interview | bailen

Watching a live Bailen performance the first thing that strikes you is its intimacy. Every new song carries with it a sway, a dynamic, inviting power that ebbs and flows as it moves from verse to bridge to chorus. Three part harmonies float over the often gentle instrumentation, with each vocalist bringing a unique character – sometimes growly, sometimes tender, but always perfectly in sync with its two familial counterparts.

“I feel like it’s classic rock in a lot of ways,” says Julia Bailen, who sings and plays guitar in the band. “As much as that label doesn’t feel right, it feels like the most accurate way of describing it. A lot of what was happening in the ’70s is what inspired us, but it definitely has a lot of new, modern sound palette.”

But to cast Bailen as merely a revivalist project would be to sell the group short. Your Love is All I Know, a recent single, features rising synth pads in a contemporary electronic-backed chorus, preceded by a stripped down vocal, drum and guitar build. This genre mixing makes characterising the band’s music difficult. “Bottom line is that we’re songwriters,” says Julia. “We serve the song at the end of the day, and that’s really what we’re here for. It’s not really about the genre. It’s about creating a real composition and making a song stand on its own.”

Bailen is a family act – Daniel, David and Julia are siblings born to a flautist mother and composer father. Growing up, music abounded and the siblings were exposed to everything from chamber and classical music to folk and rock acts like The Beatles, Joni Mitchell, The Band, and more. Bailen now counts all of these as influences.

“What we’ve gleaned from the classical tradition and being around a lot of orchestral chamber music and whatnot has been a lot of the dynamism in music, and the way musicians and instruments communicate. I feel like that’s kind of lacking in a lot of pop music these days – it feels very claustrophobic,” explains Julia. “What we try to do in our music as much as possible is be dynamic, to use the range and the openness between the instruments.”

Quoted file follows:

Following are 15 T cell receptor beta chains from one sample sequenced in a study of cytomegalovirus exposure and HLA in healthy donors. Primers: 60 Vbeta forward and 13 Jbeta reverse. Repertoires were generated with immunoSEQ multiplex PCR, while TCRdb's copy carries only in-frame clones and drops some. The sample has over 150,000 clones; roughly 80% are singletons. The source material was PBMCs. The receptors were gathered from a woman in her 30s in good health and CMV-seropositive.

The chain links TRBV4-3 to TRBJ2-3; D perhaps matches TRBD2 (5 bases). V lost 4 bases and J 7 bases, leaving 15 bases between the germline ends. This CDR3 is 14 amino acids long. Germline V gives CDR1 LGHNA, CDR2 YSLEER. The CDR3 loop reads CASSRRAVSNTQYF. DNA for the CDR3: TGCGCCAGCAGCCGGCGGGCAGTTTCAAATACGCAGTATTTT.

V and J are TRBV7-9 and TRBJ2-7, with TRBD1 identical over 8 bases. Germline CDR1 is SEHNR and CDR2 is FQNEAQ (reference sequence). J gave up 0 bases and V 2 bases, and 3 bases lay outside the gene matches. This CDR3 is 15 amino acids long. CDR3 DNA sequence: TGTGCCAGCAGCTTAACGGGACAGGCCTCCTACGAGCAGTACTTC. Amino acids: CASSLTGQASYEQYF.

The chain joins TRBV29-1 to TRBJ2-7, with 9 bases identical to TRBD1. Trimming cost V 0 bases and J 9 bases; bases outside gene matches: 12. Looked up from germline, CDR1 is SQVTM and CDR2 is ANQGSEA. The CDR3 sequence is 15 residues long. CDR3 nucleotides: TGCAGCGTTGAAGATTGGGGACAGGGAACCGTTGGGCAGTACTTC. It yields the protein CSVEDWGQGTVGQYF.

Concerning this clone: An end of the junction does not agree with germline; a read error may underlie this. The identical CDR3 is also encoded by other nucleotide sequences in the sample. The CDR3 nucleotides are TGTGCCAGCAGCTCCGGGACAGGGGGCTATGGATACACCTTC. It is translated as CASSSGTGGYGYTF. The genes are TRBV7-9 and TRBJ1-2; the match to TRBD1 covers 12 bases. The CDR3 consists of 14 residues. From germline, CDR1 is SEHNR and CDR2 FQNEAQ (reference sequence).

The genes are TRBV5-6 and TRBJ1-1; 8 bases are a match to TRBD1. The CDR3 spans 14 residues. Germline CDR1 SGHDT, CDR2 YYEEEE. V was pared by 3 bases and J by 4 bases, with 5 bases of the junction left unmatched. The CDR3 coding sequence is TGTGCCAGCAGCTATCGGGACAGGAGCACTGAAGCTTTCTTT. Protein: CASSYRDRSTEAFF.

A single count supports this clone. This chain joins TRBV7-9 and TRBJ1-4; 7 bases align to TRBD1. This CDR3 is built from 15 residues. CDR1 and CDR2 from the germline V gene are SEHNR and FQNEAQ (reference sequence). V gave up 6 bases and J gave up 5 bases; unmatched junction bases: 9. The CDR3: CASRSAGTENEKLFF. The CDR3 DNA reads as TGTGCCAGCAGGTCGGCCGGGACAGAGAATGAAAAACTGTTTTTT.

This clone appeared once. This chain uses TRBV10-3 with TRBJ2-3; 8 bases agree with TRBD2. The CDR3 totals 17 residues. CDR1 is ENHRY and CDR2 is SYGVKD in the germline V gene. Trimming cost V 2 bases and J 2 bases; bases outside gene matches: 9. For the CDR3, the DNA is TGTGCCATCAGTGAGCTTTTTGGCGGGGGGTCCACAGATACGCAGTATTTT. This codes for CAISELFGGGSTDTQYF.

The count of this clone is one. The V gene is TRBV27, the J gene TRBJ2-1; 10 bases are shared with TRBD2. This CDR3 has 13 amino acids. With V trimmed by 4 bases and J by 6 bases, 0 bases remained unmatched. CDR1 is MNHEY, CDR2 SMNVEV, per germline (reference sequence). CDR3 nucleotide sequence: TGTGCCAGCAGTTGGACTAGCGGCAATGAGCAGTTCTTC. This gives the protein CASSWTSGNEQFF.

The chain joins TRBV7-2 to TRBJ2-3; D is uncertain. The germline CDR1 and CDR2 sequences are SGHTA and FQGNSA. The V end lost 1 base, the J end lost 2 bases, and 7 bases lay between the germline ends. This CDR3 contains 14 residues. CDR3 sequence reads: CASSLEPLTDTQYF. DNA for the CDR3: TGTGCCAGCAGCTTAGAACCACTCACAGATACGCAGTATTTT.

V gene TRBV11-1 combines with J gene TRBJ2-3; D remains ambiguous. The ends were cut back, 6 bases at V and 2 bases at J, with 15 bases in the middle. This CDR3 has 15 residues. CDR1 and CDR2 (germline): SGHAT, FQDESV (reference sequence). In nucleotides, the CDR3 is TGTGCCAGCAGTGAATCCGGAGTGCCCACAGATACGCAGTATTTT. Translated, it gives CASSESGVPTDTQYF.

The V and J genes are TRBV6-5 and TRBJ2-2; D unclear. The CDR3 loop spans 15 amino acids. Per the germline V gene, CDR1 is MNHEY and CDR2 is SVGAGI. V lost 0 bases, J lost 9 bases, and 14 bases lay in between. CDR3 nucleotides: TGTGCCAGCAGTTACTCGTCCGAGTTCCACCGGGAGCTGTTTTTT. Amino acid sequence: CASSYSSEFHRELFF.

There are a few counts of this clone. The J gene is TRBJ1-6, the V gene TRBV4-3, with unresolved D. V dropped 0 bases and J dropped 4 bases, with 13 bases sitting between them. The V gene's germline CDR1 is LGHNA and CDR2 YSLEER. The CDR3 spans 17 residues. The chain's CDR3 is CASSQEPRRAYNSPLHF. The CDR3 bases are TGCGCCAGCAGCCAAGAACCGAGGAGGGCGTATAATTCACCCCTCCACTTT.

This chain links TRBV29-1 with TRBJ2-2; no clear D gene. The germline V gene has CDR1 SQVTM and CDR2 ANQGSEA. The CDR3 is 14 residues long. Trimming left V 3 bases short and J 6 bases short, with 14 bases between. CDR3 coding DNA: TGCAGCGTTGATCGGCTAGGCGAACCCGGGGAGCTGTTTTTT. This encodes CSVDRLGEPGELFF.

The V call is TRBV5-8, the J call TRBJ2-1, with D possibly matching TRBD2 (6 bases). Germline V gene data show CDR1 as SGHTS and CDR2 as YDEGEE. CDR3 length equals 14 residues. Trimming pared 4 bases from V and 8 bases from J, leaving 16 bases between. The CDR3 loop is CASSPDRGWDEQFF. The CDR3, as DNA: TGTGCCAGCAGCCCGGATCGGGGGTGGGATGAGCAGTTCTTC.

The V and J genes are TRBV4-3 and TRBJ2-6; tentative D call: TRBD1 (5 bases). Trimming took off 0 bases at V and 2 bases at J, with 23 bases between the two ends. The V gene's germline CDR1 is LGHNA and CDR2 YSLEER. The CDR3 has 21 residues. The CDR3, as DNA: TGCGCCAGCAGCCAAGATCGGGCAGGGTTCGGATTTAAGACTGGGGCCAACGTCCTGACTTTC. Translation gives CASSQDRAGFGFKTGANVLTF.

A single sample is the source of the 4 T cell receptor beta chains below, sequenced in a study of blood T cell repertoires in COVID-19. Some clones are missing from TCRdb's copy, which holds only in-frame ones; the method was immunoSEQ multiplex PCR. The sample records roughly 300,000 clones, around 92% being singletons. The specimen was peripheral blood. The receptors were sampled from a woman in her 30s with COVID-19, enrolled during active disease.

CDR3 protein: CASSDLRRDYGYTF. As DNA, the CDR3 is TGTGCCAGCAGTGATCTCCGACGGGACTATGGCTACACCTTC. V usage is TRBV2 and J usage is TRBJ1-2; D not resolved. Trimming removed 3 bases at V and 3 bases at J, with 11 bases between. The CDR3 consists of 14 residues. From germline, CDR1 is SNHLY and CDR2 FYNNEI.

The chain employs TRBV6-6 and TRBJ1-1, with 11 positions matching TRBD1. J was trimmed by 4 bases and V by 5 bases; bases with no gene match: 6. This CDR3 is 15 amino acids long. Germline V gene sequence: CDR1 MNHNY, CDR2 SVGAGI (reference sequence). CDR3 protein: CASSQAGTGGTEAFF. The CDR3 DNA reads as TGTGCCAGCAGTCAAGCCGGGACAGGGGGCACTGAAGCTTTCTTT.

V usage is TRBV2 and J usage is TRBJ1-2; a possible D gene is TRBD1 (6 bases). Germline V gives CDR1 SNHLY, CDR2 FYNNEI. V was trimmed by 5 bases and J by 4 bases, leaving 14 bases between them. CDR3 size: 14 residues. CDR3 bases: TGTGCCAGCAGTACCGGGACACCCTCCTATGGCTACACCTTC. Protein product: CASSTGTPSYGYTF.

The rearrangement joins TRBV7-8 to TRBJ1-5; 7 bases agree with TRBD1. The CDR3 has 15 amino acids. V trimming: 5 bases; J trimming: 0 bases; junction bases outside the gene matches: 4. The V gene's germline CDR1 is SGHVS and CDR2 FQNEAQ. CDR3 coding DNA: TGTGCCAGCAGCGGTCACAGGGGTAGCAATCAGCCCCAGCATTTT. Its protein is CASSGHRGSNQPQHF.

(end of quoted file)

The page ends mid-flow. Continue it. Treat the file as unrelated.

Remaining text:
While every band member is a seasoned musician, the straightforwardness of a trio is a refreshing endeavour for brothers David and Daniel, whose previous project featured a range of musicians across different instruments. Relying on merely three or four people on stage to carry the show can be sobering, says Daniel. “You can hide behind a big band for sure, but there’s no hiding in a trio. It took me a long time to settle with not going on stage and having a wall of sound to blow people’s heads off.” For all its limitations, the simplistic setup also breeds opportunity. “It’s creativity by virtue of necessity… You don’t really need that much noise to make a similar impact.”

Their forthcoming debut album Thrilled To Be Here is now available for pre-order before its release on April 26 through Fantasy Records. The band produced the album with John Congleton, known for his previous work with St. Vincent and The War on Drugs. Speaking with the band, it is apparent that this is a project they have been itching to release for quite some time.

“Going into this record, we had about fifty songs we were choosing from that we had already recorded,” David remarks. These recordings were just scratching the surface; before Thrilled To Be Here the band recorded hundreds of demos, with even more music played primarily at live shows. Finally bringing these songs to a studio, says David, is a welcome change. “It’s all of our first experience, Daniel, Julia and me, recording a record as a whole thing with one producer and one studio with a timeframe, with a deadline, with a label. It’s a different experience doing that than recording a record in your bedroom.”